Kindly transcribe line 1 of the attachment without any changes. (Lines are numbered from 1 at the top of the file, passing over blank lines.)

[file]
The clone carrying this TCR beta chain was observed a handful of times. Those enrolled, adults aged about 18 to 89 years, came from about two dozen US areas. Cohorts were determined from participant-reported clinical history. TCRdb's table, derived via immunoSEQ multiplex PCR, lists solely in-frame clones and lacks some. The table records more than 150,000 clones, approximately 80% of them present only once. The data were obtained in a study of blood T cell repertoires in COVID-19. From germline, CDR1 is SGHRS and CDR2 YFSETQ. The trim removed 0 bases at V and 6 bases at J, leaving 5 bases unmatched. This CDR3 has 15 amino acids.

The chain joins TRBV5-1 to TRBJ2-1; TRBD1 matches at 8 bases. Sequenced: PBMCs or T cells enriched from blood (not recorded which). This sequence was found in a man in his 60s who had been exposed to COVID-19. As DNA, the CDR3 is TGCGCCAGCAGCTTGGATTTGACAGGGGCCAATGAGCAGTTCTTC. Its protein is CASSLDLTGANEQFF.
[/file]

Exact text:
The clone carrying this TCR beta chain was observed a handful of times. Those enrolled, adults aged about 18 to 89 years, came from about two dozen US areas. Cohorts were determined from participant-reported clinical history. TCRdb's table, derived via immunoSEQ multiplex PCR, lists solely in-frame clones and lacks some. The table records more than 150,000 clones, approximately 80% of them present only once. The data were obtained in a study of blood T cell repertoires in COVID-19. From germline, CDR1 is SGHRS and CDR2 YFSETQ. The trim removed 0 bases at V and 6 bases at J, leaving 5 bases unmatched. This CDR3 has 15 amino acids.